How to knit fingerless gloves for beginners

A step by step tutorial on knitting fingerless gloves (thumbs included) – easy and free pattern suitable for absolute beginners

Are you a knitting beginner and you want to make yourself some gloves? But you are scared because they do look intimidating? Well, no worries! You came to the right place because in this tutorial I will show you exactly how to knit fingerless gloves.

I put together a simple and fail-safe fingerless gloves knitting pattern and recorded a video for you, so you can follow along step by step. You’ll even learn how to knit the thumb hole the really easy way. And the best part: These fingerless gloves are knit flat.

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a simple fingerless gloves knitting pattern for beginners

You only need to know 4 standard techniques:

wearing the fingerless gloves so you can see the profile of the pattern

If you are a knitting beginner, I kindly recommend going through all these linked tutorials first before you started with these fingerless gloves. And beyond that, you should definitely bookmark my free knitting school and consider subscribing to my newsletter.

Materials you will need:

Note: I earn a small commission for purchases made through links in this article.

all the materials you need for knitting these fingerless gloves

You will only need a couple of basic knitting tools every beginner should own. If this is one of your first projects, consider asking around among your friends/colleagues. Often there’s someone who can borrow you a knitting needle for a time.

Please consider that your hands are one of the most sensitive parts of your body and quality yarn will pay off. It really doesn’t have to be alpaca yarn. Merino wool (maybe with a bit of acrylic so it’s easy to care for) can be a good choice. Here’s a guide to the best knitting yarn for beginners.

We are knitting flat and you could use single-pointed needles as well. But that way it’s much harder to check if you are knitting the right size. With circulars, you can simply wrap your work in progress around and check – despite knitting flat.

Fingerless gloves instructions:

the knitted fingerless gloves from a different angle

Typically, gloves come in pairs and you probably will want to knit one to fit your left and right hand. It doesn’t matter with which side you start but you will have to take care when placing the thumb hole for the second one (see below). Here’s a tutorial in case you don’t know how to read knitting patterns yet.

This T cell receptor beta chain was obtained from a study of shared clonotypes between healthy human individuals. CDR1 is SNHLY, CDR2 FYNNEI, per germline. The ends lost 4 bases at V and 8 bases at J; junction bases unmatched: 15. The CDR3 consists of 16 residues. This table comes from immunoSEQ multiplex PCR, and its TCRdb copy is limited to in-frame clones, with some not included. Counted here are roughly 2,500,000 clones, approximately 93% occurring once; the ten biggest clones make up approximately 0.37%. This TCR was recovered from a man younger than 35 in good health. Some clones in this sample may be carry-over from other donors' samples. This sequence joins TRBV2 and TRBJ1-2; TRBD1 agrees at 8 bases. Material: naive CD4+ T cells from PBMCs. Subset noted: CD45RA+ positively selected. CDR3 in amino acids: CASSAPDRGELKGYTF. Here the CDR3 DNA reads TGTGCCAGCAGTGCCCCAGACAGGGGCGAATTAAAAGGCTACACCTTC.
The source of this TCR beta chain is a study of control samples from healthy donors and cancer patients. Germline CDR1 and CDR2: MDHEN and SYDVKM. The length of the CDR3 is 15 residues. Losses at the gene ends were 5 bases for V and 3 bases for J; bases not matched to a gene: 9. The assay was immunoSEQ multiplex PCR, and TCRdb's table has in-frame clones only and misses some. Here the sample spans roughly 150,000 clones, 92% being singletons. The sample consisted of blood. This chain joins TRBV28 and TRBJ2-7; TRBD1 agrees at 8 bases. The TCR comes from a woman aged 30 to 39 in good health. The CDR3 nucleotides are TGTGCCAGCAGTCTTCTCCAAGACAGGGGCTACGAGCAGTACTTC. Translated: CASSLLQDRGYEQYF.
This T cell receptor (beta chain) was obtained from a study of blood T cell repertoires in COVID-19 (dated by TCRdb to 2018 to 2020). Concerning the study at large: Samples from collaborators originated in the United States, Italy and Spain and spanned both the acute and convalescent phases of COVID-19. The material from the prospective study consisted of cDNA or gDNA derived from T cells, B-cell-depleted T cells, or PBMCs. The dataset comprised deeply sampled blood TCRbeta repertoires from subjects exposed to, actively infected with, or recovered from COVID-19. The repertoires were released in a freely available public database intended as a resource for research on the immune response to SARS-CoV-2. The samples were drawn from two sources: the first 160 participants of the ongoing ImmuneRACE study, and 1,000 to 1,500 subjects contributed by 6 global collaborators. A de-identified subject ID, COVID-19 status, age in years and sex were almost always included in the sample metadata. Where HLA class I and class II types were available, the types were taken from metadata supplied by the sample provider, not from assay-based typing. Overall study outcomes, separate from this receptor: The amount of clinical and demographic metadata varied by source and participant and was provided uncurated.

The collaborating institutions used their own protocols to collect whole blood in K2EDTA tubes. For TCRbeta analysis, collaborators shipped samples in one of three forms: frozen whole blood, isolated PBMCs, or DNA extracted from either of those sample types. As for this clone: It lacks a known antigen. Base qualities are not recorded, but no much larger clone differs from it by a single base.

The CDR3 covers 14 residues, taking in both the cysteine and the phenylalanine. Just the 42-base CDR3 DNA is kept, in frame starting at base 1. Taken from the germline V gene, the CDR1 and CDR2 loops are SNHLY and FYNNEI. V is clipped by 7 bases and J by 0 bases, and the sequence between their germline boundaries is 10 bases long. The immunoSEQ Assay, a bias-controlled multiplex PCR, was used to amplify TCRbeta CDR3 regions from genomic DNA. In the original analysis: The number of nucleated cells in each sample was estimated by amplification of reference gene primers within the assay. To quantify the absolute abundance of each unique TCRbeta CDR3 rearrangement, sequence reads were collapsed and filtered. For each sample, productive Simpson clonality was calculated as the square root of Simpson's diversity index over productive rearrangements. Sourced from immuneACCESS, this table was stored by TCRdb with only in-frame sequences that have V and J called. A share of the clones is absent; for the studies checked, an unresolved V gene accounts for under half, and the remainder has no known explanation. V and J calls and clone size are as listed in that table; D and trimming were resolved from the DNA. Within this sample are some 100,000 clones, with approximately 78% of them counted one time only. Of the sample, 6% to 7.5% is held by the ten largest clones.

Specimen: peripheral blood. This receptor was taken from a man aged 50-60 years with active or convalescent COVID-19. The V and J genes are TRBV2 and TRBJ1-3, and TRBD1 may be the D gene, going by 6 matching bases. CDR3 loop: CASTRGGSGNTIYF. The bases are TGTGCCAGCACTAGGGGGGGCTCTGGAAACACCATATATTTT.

Step 1: Figuring out your size

The very first thing you need to do is figuring out your size and the number of stitches you need to cast on. This might sound a bit tedious but it’s actually quite easy. Plus, if you blindly follow my instructions (or any other knitting pattern) chances are really low you create something that fits.

Why? Because you might knit with different tension and/or yarn and this will create a different gauge. No two knitters are alike so don’t expect the same outcome either.

Before you start, you need to knit a little swatch. In this case, you don’t need anything grand – just a couple of rows in a 2×2 rib stitch. The swatch will also help you to practice the stitches a bit before you fully commit.

  • Cast on 24 stitches using a long tail cast on. (tip: advanced knitters may try the tubular cast-on)
  • Row 1: *k2, p2*
  • Row 2: *k2, p2*
  • Continue knitting in that pattern for 10 more rows.
  • Row 13: bind off all stitches (but don’t cut the yarn).
measuring the swatch and counting stitches with a tape

Now, take out your measuring tape and we’ll need two pieces of information:

  1. The circumference of your hand/arm at its widest point: You don’t want to create any chokepoints as you slide your hand into the glove. So, hold one hand as you would wear a glove and find the widest point. For me, that’s around the knuckles of my thumb.
  2. The number of stitches you needed to cover 2 inches/5 cm: Stretch it out a little bit and measure in the middle of your swatch and then simply count the number of stitches in the same row (advanced knitters may block their swatch first).

Once you have those two numbers, you can easily calculate how many stitches you need to cast on with a calculator:

  1. Simply divide the stitches you counted by 5 centimeters
  2. And then, multiply the resulting factor times the circumference of your hand
  3. Take that number and multiply it times 0,90 (the rib stitch has negative ease and you want to account for that by casting on 10% less than your swatch says)
  4. And then round down the next number divisible by 4

Example: My circumference is 23 centimeters. And I needed 11 stitches to cover 5 centimeters on my swatch. So, 11/5 = 2.2 -> 23*2.2 =50,6 -> 50,6*0.90 = 45,6 -> cast on 44 stitches.

Note: Your number may be much higher or significantly smaller. This will depend a lot on the yarn you picked and how tight (and loose a knitter you are) – and obviously on the size of your hands.

Step 2: Knitting the body

a simple longtail cast on to start the fingerless gloves with two needles so it's a bit more stretchy

These fingerless gloves are knit with two different patterns: Stockinette stitch and a 2×2 rib. You could knit them with ribbing all the way up to the tips but I felt that the little band around the wrists adds a little something to an otherwise plain design.